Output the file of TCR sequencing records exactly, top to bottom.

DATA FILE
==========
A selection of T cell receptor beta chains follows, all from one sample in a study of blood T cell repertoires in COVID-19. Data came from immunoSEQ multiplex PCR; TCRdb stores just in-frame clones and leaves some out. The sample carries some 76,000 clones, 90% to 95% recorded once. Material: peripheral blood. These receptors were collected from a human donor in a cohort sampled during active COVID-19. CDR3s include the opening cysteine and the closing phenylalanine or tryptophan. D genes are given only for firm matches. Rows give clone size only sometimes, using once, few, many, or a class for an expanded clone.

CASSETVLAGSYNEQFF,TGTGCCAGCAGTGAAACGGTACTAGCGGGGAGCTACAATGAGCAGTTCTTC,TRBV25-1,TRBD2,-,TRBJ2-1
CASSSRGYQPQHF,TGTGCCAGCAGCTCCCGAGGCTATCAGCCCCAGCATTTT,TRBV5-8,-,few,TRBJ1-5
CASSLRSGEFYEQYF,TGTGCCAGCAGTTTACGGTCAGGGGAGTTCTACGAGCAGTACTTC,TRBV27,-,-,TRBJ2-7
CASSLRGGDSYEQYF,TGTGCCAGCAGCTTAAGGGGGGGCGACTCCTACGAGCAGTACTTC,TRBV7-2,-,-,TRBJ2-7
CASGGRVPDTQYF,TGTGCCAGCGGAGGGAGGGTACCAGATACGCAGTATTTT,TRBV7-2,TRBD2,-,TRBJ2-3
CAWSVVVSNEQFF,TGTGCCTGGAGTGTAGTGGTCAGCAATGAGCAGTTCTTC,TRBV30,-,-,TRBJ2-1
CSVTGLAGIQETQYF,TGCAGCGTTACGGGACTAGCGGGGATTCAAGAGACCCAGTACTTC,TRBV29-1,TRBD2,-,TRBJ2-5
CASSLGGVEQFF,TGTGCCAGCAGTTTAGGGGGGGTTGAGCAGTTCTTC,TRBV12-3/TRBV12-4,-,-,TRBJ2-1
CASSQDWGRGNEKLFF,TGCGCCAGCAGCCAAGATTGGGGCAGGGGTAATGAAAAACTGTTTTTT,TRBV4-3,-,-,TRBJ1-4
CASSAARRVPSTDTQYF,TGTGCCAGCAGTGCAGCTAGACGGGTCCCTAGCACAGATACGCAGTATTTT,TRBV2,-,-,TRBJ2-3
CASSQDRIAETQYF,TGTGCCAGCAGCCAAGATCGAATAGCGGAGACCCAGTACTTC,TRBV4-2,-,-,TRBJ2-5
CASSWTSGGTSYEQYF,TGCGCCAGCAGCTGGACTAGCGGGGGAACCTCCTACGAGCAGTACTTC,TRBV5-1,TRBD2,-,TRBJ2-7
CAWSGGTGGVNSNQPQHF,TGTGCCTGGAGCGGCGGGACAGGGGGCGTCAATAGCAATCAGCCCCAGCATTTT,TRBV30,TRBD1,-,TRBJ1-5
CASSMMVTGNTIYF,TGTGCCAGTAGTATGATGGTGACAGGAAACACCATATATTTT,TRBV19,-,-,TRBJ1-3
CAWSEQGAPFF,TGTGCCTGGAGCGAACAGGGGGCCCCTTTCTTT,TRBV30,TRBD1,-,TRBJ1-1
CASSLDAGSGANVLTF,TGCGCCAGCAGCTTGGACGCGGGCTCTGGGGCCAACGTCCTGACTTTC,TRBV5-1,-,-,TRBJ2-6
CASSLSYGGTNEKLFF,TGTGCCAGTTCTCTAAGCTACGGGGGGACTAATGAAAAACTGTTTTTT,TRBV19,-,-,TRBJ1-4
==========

A selection of T cell receptor beta chains follows, all from one sample in a study of blood T cell repertoires in COVID-19. Data came from immunoSEQ multiplex PCR; TCRdb stores just in-frame clones and leaves some out. The sample carries some 76,000 clones, 90% to 95% recorded once. Material: peripheral blood. These receptors were collected from a human donor in a cohort sampled during active COVID-19. CDR3s include the opening cysteine and the closing phenylalanine or tryptophan. D genes are given only for firm matches. Rows give clone size only sometimes, using once, few, many, or a class for an expanded clone.

CASSETVLAGSYNEQFF,TGTGCCAGCAGTGAAACGGTACTAGCGGGGAGCTACAATGAGCAGTTCTTC,TRBV25-1,TRBD2,-,TRBJ2-1
CASSSRGYQPQHF,TGTGCCAGCAGCTCCCGAGGCTATCAGCCCCAGCATTTT,TRBV5-8,-,few,TRBJ1-5
CASSLRSGEFYEQYF,TGTGCCAGCAGTTTACGGTCAGGGGAGTTCTACGAGCAGTACTTC,TRBV27,-,-,TRBJ2-7
CASSLRGGDSYEQYF,TGTGCCAGCAGCTTAAGGGGGGGCGACTCCTACGAGCAGTACTTC,TRBV7-2,-,-,TRBJ2-7
CASGGRVPDTQYF,TGTGCCAGCGGAGGGAGGGTACCAGATACGCAGTATTTT,TRBV7-2,TRBD2,-,TRBJ2-3
CAWSVVVSNEQFF,TGTGCCTGGAGTGTAGTGGTCAGCAATGAGCAGTTCTTC,TRBV30,-,-,TRBJ2-1
CSVTGLAGIQETQYF,TGCAGCGTTACGGGACTAGCGGGGATTCAAGAGACCCAGTACTTC,TRBV29-1,TRBD2,-,TRBJ2-5
CASSLGGVEQFF,TGTGCCAGCAGTTTAGGGGGGGTTGAGCAGTTCTTC,TRBV12-3/TRBV12-4,-,-,TRBJ2-1
CASSQDWGRGNEKLFF,TGCGCCAGCAGCCAAGATTGGGGCAGGGGTAATGAAAAACTGTTTTTT,TRBV4-3,-,-,TRBJ1-4
CASSAARRVPSTDTQYF,TGTGCCAGCAGTGCAGCTAGACGGGTCCCTAGCACAGATACGCAGTATTTT,TRBV2,-,-,TRBJ2-3
CASSQDRIAETQYF,TGTGCCAGCAGCCAAGATCGAATAGCGGAGACCCAGTACTTC,TRBV4-2,-,-,TRBJ2-5
CASSWTSGGTSYEQYF,TGCGCCAGCAGCTGGACTAGCGGGGGAACCTCCTACGAGCAGTACTTC,TRBV5-1,TRBD2,-,TRBJ2-7
CAWSGGTGGVNSNQPQHF,TGTGCCTGGAGCGGCGGGACAGGGGGCGTCAATAGCAATCAGCCCCAGCATTTT,TRBV30,TRBD1,-,TRBJ1-5
CASSMMVTGNTIYF,TGTGCCAGTAGTATGATGGTGACAGGAAACACCATATATTTT,TRBV19,-,-,TRBJ1-3
CAWSEQGAPFF,TGTGCCTGGAGCGAACAGGGGGCCCCTTTCTTT,TRBV30,TRBD1,-,TRBJ1-1
CASSLDAGSGANVLTF,TGCGCCAGCAGCTTGGACGCGGGCTCTGGGGCCAACGTCCTGACTTTC,TRBV5-1,-,-,TRBJ2-6
CASSLSYGGTNEKLFF,TGTGCCAGTTCTCTAAGCTACGGGGGGACTAATGAAAAACTGTTTTTT,TRBV19,-,-,TRBJ1-4